CIA employees hacked into the computers of Senate staffers reviewing the agency’s counterterrorism tactics. When the allegations were corroborated, the CIA apologized and vowed to take disciplinary actions.

While this year’s controversy has no direct relation to the Kennedy inquiry, it has raised new questions about how far the CIA has undermined congressional oversight, including the investigation into Kennedy’s murder in Dallas.

“It was time to fight one last time to ascertain what happened to JFK and to our investigation into his assassination,” Lopez, who is now the chief counsel for a school district in Rochester, N.Y., said in an interview. He is joined in the effort by two other former investigators, researcher Dan Hardway and G. Robert Blakey, the panel’s staff director.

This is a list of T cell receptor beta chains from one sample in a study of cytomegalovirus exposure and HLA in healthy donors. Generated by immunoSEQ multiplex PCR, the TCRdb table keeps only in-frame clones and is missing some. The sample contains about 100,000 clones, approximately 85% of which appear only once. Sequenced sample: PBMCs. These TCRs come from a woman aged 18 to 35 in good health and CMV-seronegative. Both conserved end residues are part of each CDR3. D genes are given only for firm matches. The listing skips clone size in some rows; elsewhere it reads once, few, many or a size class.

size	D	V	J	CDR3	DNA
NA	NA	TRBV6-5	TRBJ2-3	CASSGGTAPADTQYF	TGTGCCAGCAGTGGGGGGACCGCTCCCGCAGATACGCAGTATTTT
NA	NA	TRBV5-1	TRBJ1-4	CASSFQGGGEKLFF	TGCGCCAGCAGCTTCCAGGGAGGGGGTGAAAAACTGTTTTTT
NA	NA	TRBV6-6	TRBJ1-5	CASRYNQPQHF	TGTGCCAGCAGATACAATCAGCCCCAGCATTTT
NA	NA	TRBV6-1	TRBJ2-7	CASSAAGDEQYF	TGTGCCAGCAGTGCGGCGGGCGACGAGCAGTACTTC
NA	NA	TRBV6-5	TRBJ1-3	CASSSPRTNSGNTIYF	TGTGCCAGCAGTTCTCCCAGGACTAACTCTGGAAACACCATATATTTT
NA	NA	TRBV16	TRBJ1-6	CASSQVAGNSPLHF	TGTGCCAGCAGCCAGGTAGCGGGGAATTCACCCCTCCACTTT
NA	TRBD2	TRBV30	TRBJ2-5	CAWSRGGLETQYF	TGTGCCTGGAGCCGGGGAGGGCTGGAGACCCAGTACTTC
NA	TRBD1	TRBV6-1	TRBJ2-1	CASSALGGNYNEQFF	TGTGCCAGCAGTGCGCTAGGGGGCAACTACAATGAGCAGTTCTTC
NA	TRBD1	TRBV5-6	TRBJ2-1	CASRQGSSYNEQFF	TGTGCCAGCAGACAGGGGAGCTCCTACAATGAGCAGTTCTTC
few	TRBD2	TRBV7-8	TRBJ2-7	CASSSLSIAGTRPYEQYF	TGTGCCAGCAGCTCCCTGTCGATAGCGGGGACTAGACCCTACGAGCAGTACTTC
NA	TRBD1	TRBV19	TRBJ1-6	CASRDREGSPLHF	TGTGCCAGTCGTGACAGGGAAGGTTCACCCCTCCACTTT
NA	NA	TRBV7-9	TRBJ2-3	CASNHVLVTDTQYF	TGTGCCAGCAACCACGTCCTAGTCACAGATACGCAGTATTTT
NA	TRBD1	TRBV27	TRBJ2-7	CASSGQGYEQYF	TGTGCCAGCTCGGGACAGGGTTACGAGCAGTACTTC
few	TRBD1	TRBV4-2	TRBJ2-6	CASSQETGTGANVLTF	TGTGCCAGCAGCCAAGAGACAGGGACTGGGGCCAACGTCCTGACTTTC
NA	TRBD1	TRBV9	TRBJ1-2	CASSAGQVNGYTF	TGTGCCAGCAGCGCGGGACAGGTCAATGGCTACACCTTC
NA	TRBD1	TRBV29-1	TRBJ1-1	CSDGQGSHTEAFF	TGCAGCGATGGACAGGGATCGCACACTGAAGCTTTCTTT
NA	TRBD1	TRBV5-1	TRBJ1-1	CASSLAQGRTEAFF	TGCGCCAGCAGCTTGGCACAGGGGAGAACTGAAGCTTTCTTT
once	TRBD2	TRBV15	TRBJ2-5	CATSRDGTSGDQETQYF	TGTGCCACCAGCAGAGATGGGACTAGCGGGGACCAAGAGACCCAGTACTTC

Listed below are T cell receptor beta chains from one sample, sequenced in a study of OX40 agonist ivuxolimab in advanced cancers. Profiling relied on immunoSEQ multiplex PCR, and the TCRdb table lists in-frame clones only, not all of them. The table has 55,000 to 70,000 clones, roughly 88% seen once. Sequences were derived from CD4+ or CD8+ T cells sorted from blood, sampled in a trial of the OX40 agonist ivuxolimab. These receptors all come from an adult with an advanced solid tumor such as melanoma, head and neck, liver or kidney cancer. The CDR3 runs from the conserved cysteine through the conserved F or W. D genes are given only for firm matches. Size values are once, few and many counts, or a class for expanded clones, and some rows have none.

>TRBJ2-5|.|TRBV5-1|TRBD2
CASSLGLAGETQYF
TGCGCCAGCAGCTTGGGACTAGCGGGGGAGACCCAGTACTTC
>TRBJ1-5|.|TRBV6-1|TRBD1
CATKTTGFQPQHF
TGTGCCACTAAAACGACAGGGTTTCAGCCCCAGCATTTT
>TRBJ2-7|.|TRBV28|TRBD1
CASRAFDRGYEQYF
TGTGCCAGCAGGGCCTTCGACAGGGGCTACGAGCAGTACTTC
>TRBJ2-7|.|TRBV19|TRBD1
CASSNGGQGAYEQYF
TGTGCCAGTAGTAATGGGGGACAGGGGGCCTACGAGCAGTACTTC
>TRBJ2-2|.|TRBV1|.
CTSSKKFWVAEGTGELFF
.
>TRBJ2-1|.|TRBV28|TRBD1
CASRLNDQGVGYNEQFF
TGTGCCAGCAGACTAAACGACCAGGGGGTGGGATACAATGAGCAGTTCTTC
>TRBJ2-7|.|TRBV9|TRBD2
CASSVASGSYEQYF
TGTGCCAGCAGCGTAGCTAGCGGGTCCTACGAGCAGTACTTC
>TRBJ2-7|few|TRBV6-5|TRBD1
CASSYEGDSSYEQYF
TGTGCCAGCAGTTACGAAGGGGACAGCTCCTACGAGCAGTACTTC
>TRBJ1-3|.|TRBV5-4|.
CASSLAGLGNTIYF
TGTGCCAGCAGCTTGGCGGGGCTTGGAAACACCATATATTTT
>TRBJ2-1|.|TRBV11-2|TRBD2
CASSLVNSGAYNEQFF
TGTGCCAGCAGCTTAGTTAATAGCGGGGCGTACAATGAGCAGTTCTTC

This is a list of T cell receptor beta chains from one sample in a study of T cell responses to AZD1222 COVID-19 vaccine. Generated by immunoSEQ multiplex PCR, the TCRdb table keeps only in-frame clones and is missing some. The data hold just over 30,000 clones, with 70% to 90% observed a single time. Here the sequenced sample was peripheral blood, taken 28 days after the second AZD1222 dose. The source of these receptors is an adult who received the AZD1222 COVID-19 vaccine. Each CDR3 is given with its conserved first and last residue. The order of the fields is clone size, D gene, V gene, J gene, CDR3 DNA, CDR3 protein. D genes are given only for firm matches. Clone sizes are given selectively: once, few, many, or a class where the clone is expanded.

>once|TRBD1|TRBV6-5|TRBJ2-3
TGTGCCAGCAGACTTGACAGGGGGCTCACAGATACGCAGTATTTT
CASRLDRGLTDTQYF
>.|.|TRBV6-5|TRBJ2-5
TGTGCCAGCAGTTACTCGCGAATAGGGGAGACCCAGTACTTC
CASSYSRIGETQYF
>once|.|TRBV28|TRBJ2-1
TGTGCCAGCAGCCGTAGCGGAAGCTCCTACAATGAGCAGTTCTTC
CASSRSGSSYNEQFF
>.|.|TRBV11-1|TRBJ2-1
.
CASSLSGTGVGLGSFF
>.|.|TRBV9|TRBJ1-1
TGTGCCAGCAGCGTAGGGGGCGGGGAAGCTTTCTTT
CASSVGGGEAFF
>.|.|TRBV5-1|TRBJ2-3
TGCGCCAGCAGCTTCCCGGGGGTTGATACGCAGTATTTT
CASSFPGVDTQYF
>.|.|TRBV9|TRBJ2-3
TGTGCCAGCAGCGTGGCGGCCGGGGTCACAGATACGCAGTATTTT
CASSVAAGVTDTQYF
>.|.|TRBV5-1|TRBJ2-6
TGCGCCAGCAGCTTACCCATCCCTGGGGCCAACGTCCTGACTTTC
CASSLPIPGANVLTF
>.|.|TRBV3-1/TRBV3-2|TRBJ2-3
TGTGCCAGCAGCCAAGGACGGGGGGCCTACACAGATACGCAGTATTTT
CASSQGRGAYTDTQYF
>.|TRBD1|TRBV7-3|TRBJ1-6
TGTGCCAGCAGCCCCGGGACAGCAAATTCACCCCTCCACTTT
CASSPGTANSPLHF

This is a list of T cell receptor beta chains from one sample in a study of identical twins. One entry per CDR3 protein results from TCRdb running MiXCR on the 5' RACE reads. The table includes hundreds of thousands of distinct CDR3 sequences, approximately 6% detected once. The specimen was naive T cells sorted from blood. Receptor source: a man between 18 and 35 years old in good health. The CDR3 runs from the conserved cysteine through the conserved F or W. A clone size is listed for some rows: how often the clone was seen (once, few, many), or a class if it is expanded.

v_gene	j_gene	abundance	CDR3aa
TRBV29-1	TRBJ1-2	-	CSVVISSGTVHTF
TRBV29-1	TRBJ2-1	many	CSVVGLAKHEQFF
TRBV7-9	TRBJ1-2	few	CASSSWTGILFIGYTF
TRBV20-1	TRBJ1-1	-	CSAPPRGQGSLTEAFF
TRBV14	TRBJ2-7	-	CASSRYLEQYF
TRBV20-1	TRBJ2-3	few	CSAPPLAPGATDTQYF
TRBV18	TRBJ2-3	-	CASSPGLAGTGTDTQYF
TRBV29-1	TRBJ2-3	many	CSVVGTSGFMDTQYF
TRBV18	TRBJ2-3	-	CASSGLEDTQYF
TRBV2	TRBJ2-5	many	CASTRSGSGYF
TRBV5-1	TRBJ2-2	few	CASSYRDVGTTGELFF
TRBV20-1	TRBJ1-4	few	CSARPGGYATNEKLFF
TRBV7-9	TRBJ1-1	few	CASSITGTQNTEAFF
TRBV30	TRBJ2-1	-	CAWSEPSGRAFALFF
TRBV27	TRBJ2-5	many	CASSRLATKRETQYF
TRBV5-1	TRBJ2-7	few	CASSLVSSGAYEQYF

Lopez, 58, charges that the CIA actively stymied the probe and monitored the committee staff members as they pursued leads about the events leading up to the assassination.

Lopez and his two colleagues are asking the CIA to release “operational files you have regarding operations aimed at, targeting, related to, or referring to” the House panel they worked for, along with records about the “surveillance of any and all members of the staff.”

Their attorney, James Lesar of the Assassination Archives and Research Center, in Silver Spring, Md., asserts they have a right to any CIA files about themselves under provisions of the CIA Information Act of 1984 and the Privacy Act of 1974, which could “shed light on the confused investigatory aftermath of the assassination.”

Blakey, who is now a professor at the University of Notre Dame, said he is anxious to know what the CIA was up to. “I was at Danny’s home and it looked like there were surveillance vans,” he recalled. “I would like to know what they had.”